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Send your story submission/idea to the Editor:
If the main goal is to decrease the costs of appraisals for the consumer, then focus on removing AMC’s. I personally don’t work with AMC’s but the overcharging to the consumer without being completely transparent should not be allowed. To believe this product will increase efficiency is laughable. With the average age of an experience appraiser in my state being 60+, many appraisers will retire, just as they did when management companies became mainstream. Great job Fannie Mae, we will sit and watch this play out and refuse to complete this product for an unacceptable fee with high liability.-
JUST SAY NO STRENGTH IN NUMBERS-
by JD Mccloud
How much will we be allowed to charge for this work?-
by Mark Roberts
I have been contacted by several AMC’s stating they intend to pay $50 for these desktop appraisals. There will be MORE processing time at the desk then if I did a full appraisal due to the additional research involved. I have pushed my fees higher and higher over the years. After 23 years of appraising, and a holder of 3 degrees, I will not do desktop appraisals. What is the industry going to do when large numbers of appraisers quit or retire, and the others refused these products?-
After 40 years appraising, I will not put up with this. WE NEED A CENTRAL POINT OF ACTION AND REFUSE TO ACCEPT APPRAISALS AS A GROUP FOR A PERIOD OF TIME. Is anyone else tired of being stepped on, disrespected, and treated like an ugly stepchild? I am withholding about 1,000 F-bombs in an effort to remain professional!-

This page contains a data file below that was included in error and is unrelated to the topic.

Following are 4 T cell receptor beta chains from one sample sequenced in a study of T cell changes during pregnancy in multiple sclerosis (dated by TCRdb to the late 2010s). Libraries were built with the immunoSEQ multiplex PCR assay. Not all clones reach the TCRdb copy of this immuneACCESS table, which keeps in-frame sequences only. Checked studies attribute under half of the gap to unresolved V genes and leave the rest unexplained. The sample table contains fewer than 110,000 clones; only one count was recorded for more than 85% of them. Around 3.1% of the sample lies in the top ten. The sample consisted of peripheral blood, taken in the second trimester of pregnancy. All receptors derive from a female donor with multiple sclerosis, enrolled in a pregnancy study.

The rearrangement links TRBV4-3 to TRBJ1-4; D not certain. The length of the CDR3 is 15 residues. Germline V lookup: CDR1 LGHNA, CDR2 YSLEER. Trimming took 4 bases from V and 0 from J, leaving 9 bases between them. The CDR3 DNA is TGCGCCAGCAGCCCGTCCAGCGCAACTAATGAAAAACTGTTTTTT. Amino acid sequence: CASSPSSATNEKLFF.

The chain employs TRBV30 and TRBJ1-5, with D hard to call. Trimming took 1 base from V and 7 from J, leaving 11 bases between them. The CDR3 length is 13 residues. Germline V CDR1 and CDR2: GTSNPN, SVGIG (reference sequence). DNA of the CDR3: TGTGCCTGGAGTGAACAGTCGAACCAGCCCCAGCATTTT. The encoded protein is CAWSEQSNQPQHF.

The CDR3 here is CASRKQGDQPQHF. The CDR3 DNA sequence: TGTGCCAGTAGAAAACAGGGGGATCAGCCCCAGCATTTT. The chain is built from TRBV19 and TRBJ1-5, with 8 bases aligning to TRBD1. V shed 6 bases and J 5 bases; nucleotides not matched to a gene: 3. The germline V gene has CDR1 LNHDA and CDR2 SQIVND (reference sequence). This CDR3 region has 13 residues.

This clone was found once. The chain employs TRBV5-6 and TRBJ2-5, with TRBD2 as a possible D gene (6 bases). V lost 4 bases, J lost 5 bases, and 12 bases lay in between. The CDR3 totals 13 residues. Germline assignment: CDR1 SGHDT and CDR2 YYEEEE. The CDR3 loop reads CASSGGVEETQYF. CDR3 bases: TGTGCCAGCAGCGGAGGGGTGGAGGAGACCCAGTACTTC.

by Tom Taylor, MAI, SRA
I agree with all of the comments. I’ve been in the appraisal world since 1974 and this is about the stupidist idea I’ve ever heard!! Great question about “driving the comps.” Will we still be expected to do that but we don’t have to go see the subject property??-
by Joseph Stachow Jr
Another really stupid idea by the powers that be. What is the toothless Appraisal Institute saying about all this? Nothing, they have no power except to rewrite the USPAP every 2 years, or should I call it the USPOOP? The only people that have to follow this ungodly cumbersome document collection are appraisers, agents, lenders, loan officers don’t give a rip about USPAP. I agree that if I’m signing it I’m seeing it…I can’t wait until an 80 year old widow who can barely walk has to carry around her new smartphone so that an appraiser can see the inside of her home, what a stupid idea, or have a dipstick real estate agent who doesn’t know how to count bedrooms above grade do the measuring; thjs is just another nail in the coffin of the honest appraiser who wants to put a true value on the property no matter what the agent, seller, buyer or loan officer want it to come in at.-